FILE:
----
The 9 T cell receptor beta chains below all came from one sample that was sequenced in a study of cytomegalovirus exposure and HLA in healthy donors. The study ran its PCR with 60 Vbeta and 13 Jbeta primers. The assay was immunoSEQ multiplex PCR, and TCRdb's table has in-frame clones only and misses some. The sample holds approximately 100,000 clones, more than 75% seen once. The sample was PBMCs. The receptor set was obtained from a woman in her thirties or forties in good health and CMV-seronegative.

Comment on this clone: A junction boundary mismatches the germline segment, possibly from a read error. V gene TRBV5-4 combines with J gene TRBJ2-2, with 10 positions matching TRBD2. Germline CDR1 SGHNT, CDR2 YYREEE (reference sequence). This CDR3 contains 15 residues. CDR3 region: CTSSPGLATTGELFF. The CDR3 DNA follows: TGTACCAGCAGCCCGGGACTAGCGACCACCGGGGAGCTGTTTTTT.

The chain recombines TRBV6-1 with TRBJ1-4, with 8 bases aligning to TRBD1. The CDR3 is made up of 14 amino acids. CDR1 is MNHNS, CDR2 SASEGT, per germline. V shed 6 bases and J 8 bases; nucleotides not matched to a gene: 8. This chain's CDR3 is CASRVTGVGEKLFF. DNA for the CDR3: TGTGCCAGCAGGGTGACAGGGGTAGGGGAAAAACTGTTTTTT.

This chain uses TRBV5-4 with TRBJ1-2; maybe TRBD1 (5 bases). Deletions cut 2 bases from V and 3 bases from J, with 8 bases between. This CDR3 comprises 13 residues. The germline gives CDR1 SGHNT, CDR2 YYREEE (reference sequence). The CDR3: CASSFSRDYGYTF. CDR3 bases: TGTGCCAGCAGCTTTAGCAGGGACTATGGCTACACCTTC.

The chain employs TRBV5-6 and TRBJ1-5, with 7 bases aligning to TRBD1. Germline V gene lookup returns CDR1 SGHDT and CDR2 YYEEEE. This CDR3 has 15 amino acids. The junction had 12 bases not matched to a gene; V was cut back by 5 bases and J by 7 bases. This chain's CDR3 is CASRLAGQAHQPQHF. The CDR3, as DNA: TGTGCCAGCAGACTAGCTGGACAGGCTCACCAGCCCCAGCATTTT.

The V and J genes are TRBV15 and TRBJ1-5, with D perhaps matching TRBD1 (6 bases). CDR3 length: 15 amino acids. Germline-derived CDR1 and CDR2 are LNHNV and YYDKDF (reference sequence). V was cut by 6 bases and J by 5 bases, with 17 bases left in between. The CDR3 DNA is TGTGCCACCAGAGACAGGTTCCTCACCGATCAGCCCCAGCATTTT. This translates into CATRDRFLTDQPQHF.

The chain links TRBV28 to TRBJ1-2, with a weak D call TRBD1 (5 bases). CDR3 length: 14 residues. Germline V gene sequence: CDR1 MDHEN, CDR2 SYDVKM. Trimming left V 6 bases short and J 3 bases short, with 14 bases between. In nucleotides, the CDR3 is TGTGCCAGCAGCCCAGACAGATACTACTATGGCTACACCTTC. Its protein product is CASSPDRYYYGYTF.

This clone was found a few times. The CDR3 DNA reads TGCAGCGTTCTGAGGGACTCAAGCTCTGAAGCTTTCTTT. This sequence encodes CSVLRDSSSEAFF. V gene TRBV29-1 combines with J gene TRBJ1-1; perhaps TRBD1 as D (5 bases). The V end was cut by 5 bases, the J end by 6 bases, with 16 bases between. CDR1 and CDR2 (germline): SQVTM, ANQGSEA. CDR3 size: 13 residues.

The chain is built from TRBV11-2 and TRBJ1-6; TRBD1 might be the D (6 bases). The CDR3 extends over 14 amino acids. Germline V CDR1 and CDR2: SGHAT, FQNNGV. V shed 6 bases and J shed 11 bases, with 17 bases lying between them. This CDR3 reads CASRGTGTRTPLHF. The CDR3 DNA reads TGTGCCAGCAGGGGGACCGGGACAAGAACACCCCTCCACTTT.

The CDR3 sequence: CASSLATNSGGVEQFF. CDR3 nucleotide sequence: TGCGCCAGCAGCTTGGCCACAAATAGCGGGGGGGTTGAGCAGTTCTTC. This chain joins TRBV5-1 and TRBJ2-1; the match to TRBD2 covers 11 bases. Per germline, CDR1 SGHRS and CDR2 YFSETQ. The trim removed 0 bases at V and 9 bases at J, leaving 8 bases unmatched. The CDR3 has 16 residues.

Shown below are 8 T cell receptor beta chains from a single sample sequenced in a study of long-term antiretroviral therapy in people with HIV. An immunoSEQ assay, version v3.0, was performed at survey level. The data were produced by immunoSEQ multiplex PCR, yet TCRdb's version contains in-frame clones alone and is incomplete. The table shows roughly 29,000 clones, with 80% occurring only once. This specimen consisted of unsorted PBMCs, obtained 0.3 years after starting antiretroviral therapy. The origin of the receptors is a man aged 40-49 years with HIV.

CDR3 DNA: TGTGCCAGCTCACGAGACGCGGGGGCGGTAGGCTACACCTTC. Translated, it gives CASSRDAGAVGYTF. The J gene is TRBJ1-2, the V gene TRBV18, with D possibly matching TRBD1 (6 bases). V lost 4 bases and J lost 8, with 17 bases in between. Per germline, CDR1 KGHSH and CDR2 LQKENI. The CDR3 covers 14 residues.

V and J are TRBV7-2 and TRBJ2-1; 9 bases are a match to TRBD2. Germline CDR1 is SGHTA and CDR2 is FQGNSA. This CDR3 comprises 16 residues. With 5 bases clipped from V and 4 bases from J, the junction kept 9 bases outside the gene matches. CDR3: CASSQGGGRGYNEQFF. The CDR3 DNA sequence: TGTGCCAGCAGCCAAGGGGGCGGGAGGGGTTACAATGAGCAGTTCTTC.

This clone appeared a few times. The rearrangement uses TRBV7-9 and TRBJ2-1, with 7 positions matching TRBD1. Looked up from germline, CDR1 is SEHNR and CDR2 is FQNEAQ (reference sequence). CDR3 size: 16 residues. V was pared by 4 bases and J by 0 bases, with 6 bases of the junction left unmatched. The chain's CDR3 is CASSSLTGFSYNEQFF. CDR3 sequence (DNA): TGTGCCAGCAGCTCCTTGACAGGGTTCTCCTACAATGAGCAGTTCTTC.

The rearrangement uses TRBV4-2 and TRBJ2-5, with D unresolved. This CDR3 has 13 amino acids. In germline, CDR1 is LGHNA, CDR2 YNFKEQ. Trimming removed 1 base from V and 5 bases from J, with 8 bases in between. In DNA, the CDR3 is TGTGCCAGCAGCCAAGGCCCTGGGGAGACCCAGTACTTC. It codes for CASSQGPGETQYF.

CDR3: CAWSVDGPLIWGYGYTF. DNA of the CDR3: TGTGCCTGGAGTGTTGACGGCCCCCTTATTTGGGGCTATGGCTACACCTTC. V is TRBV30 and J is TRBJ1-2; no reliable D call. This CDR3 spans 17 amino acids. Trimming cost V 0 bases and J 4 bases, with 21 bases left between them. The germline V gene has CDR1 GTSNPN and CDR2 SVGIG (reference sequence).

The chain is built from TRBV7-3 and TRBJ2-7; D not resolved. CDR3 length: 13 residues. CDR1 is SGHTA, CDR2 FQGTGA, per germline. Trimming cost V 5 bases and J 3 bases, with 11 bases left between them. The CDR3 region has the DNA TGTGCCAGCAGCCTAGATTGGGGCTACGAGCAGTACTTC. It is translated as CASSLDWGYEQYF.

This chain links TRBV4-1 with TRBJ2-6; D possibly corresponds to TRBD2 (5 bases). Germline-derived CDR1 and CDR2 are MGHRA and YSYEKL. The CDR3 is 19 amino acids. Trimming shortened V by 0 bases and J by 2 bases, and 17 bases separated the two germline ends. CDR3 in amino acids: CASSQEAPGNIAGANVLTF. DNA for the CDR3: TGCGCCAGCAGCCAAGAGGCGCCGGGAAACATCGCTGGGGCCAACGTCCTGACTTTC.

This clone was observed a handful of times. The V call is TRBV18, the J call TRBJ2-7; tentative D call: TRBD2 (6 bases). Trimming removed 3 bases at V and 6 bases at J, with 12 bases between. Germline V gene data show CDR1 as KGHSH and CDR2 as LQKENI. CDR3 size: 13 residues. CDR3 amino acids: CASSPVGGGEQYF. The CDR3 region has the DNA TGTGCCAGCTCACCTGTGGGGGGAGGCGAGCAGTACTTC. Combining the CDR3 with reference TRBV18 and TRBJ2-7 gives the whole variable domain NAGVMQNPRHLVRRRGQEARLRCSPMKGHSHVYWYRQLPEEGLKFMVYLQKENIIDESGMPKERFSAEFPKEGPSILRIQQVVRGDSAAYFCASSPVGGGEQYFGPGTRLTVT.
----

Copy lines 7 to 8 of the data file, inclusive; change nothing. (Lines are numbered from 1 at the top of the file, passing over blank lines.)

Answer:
The chain links TRBV28 to TRBJ1-2, with a weak D call TRBD1 (5 bases). CDR3 length: 14 residues. Germline V gene sequence: CDR1 MDHEN, CDR2 SYDVKM. Trimming left V 6 bases short and J 3 bases short, with 14 bases between. In nucleotides, the CDR3 is TGTGCCAGCAGCCCAGACAGATACTACTATGGCTACACCTTC. Its protein product is CASSPDRYYYGYTF.

This clone was found a few times. The CDR3 DNA reads TGCAGCGTTCTGAGGGACTCAAGCTCTGAAGCTTTCTTT. This sequence encodes CSVLRDSSSEAFF. V gene TRBV29-1 combines with J gene TRBJ1-1; perhaps TRBD1 as D (5 bases). The V end was cut by 5 bases, the J end by 6 bases, with 16 bases between. CDR1 and CDR2 (germline): SQVTM, ANQGSEA. CDR3 size: 13 residues.